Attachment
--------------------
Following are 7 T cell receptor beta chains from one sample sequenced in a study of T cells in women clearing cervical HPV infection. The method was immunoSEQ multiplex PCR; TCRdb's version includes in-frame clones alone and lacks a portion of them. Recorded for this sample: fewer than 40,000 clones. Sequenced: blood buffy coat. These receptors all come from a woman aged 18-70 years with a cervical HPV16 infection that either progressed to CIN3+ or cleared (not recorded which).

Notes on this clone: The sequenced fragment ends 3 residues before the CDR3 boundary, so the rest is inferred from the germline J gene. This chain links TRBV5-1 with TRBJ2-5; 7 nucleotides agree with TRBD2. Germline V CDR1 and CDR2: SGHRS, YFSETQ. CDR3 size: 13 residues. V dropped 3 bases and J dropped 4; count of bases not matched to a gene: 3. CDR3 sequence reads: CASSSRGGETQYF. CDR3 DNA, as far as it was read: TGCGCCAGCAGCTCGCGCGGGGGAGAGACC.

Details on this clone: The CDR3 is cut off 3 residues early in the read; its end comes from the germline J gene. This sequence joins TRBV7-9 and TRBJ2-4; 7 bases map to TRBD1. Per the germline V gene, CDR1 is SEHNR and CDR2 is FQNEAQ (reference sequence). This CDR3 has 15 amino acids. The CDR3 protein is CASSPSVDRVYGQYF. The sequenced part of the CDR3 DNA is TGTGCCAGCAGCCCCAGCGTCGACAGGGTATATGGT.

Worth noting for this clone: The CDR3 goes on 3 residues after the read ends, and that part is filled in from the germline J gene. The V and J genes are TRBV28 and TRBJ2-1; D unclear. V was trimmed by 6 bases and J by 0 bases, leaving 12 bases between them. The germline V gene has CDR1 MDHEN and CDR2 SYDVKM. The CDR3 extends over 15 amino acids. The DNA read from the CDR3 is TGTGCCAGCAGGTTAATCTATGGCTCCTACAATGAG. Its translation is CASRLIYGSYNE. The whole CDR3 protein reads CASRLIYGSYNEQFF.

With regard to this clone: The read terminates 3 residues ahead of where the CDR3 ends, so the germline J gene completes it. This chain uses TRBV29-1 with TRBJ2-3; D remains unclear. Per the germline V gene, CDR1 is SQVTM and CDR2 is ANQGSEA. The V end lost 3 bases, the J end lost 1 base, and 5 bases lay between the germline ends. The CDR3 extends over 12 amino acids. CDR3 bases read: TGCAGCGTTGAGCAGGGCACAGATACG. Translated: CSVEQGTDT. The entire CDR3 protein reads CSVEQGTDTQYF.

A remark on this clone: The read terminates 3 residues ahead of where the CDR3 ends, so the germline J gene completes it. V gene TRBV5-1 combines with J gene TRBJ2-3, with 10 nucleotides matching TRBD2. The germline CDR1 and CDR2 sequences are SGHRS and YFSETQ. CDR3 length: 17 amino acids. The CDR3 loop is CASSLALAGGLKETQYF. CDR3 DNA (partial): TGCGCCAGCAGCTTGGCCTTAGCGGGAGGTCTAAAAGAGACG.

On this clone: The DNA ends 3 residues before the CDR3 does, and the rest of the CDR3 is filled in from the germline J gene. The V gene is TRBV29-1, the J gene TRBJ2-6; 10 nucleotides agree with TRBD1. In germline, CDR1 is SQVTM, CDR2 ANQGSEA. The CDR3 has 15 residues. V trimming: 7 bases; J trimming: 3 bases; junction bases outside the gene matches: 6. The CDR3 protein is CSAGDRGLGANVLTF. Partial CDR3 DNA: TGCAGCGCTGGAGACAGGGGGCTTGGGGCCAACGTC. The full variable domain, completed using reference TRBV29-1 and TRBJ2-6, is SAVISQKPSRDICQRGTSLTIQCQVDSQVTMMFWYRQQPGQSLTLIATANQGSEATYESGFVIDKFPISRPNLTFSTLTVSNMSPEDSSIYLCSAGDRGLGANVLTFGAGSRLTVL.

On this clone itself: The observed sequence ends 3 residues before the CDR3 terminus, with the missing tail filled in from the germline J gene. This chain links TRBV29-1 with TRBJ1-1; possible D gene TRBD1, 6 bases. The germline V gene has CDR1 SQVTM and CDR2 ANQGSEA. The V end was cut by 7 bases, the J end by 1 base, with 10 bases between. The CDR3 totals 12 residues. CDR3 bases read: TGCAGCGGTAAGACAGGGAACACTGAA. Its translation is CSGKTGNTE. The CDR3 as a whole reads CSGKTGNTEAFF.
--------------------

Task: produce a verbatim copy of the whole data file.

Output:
Following are 7 T cell receptor beta chains from one sample sequenced in a study of T cells in women clearing cervical HPV infection. The method was immunoSEQ multiplex PCR; TCRdb's version includes in-frame clones alone and lacks a portion of them. Recorded for this sample: fewer than 40,000 clones. Sequenced: blood buffy coat. These receptors all come from a woman aged 18-70 years with a cervical HPV16 infection that either progressed to CIN3+ or cleared (not recorded which).

Notes on this clone: The sequenced fragment ends 3 residues before the CDR3 boundary, so the rest is inferred from the germline J gene. This chain links TRBV5-1 with TRBJ2-5; 7 nucleotides agree with TRBD2. Germline V CDR1 and CDR2: SGHRS, YFSETQ. CDR3 size: 13 residues. V dropped 3 bases and J dropped 4; count of bases not matched to a gene: 3. CDR3 sequence reads: CASSSRGGETQYF. CDR3 DNA, as far as it was read: TGCGCCAGCAGCTCGCGCGGGGGAGAGACC.

Details on this clone: The CDR3 is cut off 3 residues early in the read; its end comes from the germline J gene. This sequence joins TRBV7-9 and TRBJ2-4; 7 bases map to TRBD1. Per the germline V gene, CDR1 is SEHNR and CDR2 is FQNEAQ (reference sequence). This CDR3 has 15 amino acids. The CDR3 protein is CASSPSVDRVYGQYF. The sequenced part of the CDR3 DNA is TGTGCCAGCAGCCCCAGCGTCGACAGGGTATATGGT.

Worth noting for this clone: The CDR3 goes on 3 residues after the read ends, and that part is filled in from the germline J gene. The V and J genes are TRBV28 and TRBJ2-1; D unclear. V was trimmed by 6 bases and J by 0 bases, leaving 12 bases between them. The germline V gene has CDR1 MDHEN and CDR2 SYDVKM. The CDR3 extends over 15 amino acids. The DNA read from the CDR3 is TGTGCCAGCAGGTTAATCTATGGCTCCTACAATGAG. Its translation is CASRLIYGSYNE. The whole CDR3 protein reads CASRLIYGSYNEQFF.

With regard to this clone: The read terminates 3 residues ahead of where the CDR3 ends, so the germline J gene completes it. This chain uses TRBV29-1 with TRBJ2-3; D remains unclear. Per the germline V gene, CDR1 is SQVTM and CDR2 is ANQGSEA. The V end lost 3 bases, the J end lost 1 base, and 5 bases lay between the germline ends. The CDR3 extends over 12 amino acids. CDR3 bases read: TGCAGCGTTGAGCAGGGCACAGATACG. Translated: CSVEQGTDT. The entire CDR3 protein reads CSVEQGTDTQYF.

A remark on this clone: The read terminates 3 residues ahead of where the CDR3 ends, so the germline J gene completes it. V gene TRBV5-1 combines with J gene TRBJ2-3, with 10 nucleotides matching TRBD2. The germline CDR1 and CDR2 sequences are SGHRS and YFSETQ. CDR3 length: 17 amino acids. The CDR3 loop is CASSLALAGGLKETQYF. CDR3 DNA (partial): TGCGCCAGCAGCTTGGCCTTAGCGGGAGGTCTAAAAGAGACG.

On this clone: The DNA ends 3 residues before the CDR3 does, and the rest of the CDR3 is filled in from the germline J gene. The V gene is TRBV29-1, the J gene TRBJ2-6; 10 nucleotides agree with TRBD1. In germline, CDR1 is SQVTM, CDR2 ANQGSEA. The CDR3 has 15 residues. V trimming: 7 bases; J trimming: 3 bases; junction bases outside the gene matches: 6. The CDR3 protein is CSAGDRGLGANVLTF. Partial CDR3 DNA: TGCAGCGCTGGAGACAGGGGGCTTGGGGCCAACGTC. The full variable domain, completed using reference TRBV29-1 and TRBJ2-6, is SAVISQKPSRDICQRGTSLTIQCQVDSQVTMMFWYRQQPGQSLTLIATANQGSEATYESGFVIDKFPISRPNLTFSTLTVSNMSPEDSSIYLCSAGDRGLGANVLTFGAGSRLTVL.

On this clone itself: The observed sequence ends 3 residues before the CDR3 terminus, with the missing tail filled in from the germline J gene. This chain links TRBV29-1 with TRBJ1-1; possible D gene TRBD1, 6 bases. The germline V gene has CDR1 SQVTM and CDR2 ANQGSEA. The V end was cut by 7 bases, the J end by 1 base, with 10 bases between. The CDR3 totals 12 residues. CDR3 bases read: TGCAGCGGTAAGACAGGGAACACTGAA. Its translation is CSGKTGNTE. The CDR3 as a whole reads CSGKTGNTEAFF.